Fahrenheit 451

Fahrenheit 451

“I wanted to make the movie because I wanted to show books in difficulty, almost as if they were people in difficulty,” […] “I wanted the audience to suffer as if they were seeing animals or people burning.”

François Truffaut1


“Half the film is strictly visual, which makes me really happy. In almost all films, the footage of acted dialogue scenes tends to increase during shooting whereas the mute part (action scenes, scene of violence, love scenes, mute reactions) diminishes becase there’s never enough time to shoot all the scenes intended. Spurred on by all the silent films of the 1920s I have seen and seen again in the last two years, I cling to my ‘privileged moments’ so that they don’t get whittled down.”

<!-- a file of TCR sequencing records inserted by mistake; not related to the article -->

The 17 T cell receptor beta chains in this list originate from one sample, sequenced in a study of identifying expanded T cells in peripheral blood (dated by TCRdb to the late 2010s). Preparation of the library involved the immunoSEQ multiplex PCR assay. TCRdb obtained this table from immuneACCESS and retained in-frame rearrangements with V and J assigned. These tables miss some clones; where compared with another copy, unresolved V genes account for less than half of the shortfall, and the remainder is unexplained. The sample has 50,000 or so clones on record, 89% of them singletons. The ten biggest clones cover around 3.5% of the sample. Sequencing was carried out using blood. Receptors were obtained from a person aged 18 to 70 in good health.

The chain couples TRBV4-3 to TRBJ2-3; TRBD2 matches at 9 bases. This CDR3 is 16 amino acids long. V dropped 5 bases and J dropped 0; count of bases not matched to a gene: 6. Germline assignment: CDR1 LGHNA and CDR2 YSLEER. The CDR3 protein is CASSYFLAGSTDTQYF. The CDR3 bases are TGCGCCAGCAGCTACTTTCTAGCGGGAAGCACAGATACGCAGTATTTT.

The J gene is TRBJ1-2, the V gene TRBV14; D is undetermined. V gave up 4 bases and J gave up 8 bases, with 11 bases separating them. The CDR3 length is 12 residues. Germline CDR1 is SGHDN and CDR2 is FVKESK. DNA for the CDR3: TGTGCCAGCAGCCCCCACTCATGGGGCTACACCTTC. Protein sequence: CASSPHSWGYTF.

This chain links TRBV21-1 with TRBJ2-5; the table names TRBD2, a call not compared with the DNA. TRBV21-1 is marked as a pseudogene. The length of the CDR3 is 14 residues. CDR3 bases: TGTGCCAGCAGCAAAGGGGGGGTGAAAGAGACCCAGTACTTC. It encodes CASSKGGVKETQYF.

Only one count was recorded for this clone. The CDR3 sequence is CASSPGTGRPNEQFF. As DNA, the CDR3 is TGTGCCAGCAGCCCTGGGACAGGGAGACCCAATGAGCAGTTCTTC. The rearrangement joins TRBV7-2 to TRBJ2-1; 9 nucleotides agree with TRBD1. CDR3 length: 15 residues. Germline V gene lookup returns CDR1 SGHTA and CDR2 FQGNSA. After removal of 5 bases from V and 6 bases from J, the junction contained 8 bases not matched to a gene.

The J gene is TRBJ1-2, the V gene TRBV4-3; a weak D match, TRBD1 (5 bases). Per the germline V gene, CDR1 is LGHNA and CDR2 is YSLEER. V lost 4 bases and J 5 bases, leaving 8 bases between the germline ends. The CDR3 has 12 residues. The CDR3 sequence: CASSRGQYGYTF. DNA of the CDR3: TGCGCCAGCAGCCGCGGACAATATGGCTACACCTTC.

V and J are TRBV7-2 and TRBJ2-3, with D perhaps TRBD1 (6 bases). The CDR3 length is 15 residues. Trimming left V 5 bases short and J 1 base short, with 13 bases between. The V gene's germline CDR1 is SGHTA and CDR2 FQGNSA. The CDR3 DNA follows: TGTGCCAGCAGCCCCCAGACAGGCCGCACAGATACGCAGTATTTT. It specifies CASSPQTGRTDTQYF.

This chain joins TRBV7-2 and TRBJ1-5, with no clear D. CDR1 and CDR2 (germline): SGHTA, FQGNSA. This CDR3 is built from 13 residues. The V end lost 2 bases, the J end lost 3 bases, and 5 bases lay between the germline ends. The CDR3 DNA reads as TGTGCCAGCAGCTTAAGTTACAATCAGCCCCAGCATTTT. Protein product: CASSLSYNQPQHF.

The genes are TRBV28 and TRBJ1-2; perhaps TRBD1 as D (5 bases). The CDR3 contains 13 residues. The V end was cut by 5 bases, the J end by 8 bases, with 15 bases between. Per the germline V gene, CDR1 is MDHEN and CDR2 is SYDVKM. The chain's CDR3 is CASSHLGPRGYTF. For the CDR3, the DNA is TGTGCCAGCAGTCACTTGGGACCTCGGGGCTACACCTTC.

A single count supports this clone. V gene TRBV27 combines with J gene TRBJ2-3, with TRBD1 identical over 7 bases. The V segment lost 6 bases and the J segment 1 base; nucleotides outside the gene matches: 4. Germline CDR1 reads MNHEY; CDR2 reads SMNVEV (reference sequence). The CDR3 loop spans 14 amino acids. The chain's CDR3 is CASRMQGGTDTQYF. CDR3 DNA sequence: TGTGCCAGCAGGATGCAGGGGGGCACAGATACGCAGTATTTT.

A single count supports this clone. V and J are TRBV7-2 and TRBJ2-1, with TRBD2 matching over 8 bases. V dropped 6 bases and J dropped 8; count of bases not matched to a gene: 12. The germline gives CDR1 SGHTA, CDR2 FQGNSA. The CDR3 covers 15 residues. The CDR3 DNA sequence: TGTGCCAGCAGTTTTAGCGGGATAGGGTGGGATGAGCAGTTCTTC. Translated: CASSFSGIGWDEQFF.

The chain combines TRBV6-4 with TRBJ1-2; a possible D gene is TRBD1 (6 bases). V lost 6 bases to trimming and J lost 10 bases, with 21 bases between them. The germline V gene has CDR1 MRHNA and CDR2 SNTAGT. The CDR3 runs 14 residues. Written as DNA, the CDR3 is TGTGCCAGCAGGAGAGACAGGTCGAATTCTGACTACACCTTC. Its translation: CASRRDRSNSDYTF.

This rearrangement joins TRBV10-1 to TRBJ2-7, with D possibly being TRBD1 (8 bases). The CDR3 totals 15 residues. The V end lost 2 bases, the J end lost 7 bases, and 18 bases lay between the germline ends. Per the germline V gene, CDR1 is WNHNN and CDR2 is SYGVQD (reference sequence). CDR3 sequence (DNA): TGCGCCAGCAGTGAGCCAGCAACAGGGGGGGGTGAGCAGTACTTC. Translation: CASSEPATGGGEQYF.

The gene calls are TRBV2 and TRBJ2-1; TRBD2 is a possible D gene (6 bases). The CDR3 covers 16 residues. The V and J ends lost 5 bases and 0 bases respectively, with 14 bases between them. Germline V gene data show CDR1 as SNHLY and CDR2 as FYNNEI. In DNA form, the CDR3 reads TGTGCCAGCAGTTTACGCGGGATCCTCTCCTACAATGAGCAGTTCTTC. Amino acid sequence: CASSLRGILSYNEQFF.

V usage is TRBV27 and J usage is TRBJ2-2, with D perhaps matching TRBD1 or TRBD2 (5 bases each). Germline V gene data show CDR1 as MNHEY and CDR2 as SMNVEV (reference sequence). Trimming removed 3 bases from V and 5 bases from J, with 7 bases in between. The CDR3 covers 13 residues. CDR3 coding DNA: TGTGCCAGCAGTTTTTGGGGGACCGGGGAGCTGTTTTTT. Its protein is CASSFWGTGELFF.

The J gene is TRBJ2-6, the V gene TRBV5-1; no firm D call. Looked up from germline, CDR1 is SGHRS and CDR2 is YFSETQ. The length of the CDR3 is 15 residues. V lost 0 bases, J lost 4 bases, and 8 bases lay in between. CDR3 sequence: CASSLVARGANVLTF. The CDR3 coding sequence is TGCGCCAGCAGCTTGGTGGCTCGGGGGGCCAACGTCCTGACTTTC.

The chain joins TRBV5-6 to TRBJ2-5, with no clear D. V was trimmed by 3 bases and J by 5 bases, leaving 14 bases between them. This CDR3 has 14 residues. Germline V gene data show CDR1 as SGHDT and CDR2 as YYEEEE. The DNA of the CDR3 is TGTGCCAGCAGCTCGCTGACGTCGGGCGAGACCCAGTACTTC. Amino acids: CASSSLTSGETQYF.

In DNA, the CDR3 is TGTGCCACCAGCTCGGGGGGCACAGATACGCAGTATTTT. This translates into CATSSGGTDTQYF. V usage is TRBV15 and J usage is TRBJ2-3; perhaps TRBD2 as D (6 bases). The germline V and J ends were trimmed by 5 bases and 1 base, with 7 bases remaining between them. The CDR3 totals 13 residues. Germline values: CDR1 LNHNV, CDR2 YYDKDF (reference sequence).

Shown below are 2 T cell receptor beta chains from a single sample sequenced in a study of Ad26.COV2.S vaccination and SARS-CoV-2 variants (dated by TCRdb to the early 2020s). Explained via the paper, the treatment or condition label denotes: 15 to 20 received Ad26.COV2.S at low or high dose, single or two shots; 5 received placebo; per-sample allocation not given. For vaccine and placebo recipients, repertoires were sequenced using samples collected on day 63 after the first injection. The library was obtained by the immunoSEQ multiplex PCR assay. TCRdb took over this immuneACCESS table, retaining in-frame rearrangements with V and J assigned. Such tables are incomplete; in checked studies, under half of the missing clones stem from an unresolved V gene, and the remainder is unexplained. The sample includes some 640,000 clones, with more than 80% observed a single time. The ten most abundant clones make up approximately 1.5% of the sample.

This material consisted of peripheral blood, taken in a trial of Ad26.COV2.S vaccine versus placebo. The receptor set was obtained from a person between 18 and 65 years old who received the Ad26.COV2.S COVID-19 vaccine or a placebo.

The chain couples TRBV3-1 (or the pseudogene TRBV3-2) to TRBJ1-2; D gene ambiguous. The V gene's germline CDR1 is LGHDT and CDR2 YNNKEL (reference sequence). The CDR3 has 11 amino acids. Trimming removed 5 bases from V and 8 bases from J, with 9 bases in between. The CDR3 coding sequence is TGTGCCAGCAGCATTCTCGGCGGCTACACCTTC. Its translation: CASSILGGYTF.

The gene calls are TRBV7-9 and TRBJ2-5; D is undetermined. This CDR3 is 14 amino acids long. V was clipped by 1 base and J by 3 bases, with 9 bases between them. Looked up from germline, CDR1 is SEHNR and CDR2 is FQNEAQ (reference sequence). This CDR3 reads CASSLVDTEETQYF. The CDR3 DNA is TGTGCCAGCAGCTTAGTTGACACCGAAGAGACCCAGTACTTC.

François Truffaut2

  • 1Quoted in Sanche de Gramont, “Life Style of Homo Cinematicus – François Truffaut,” New York Times Magazine, 15 June 1969.
  • 2François Truffaut in his journal of Fahrenheit 451, which was later published in Cahiers du Cinéma in French and English.
UPDATED ON 05.11.2018